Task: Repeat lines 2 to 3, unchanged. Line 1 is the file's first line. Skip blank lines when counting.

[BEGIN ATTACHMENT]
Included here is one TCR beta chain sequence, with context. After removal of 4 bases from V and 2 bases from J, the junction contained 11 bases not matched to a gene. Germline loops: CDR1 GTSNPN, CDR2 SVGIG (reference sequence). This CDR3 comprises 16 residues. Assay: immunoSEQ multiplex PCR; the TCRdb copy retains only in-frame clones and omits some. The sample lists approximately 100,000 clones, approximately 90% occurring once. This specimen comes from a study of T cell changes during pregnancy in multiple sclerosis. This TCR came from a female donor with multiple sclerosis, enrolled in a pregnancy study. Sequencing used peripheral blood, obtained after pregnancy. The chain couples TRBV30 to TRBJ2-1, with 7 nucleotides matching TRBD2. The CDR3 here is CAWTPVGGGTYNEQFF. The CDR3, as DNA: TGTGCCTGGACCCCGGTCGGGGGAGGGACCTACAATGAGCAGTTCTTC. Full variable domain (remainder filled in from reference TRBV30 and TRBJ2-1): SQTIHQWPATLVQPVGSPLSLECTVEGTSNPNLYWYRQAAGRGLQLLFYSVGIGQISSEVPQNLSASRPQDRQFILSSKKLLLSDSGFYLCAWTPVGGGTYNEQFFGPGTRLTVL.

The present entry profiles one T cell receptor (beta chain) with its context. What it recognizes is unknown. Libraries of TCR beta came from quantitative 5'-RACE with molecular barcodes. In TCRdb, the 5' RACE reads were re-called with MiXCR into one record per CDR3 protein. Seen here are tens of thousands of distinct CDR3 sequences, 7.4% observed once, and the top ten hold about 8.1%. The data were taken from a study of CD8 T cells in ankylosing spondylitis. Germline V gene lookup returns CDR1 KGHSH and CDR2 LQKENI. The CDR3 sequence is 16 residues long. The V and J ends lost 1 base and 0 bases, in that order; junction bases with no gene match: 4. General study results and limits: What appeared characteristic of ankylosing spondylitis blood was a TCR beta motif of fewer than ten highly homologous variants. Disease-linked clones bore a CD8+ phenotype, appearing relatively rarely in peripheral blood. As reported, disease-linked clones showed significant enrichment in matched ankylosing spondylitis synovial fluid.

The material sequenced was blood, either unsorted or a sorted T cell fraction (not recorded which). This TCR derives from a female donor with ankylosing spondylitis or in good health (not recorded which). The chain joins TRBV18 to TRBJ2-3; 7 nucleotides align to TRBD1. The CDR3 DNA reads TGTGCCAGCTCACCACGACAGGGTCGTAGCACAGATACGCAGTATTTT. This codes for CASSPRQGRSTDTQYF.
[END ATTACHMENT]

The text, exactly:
The present entry profiles one T cell receptor (beta chain) with its context. What it recognizes is unknown. Libraries of TCR beta came from quantitative 5'-RACE with molecular barcodes. In TCRdb, the 5' RACE reads were re-called with MiXCR into one record per CDR3 protein. Seen here are tens of thousands of distinct CDR3 sequences, 7.4% observed once, and the top ten hold about 8.1%. The data were taken from a study of CD8 T cells in ankylosing spondylitis. Germline V gene lookup returns CDR1 KGHSH and CDR2 LQKENI. The CDR3 sequence is 16 residues long. The V and J ends lost 1 base and 0 bases, in that order; junction bases with no gene match: 4. General study results and limits: What appeared characteristic of ankylosing spondylitis blood was a TCR beta motif of fewer than ten highly homologous variants. Disease-linked clones bore a CD8+ phenotype, appearing relatively rarely in peripheral blood. As reported, disease-linked clones showed significant enrichment in matched ankylosing spondylitis synovial fluid.

The material sequenced was blood, either unsorted or a sorted T cell fraction (not recorded which). This TCR derives from a female donor with ankylosing spondylitis or in good health (not recorded which). The chain joins TRBV18 to TRBJ2-3; 7 nucleotides align to TRBD1. The CDR3 DNA reads TGTGCCAGCTCACCACGACAGGGTCGTAGCACAGATACGCAGTATTTT. This codes for CASSPRQGRSTDTQYF.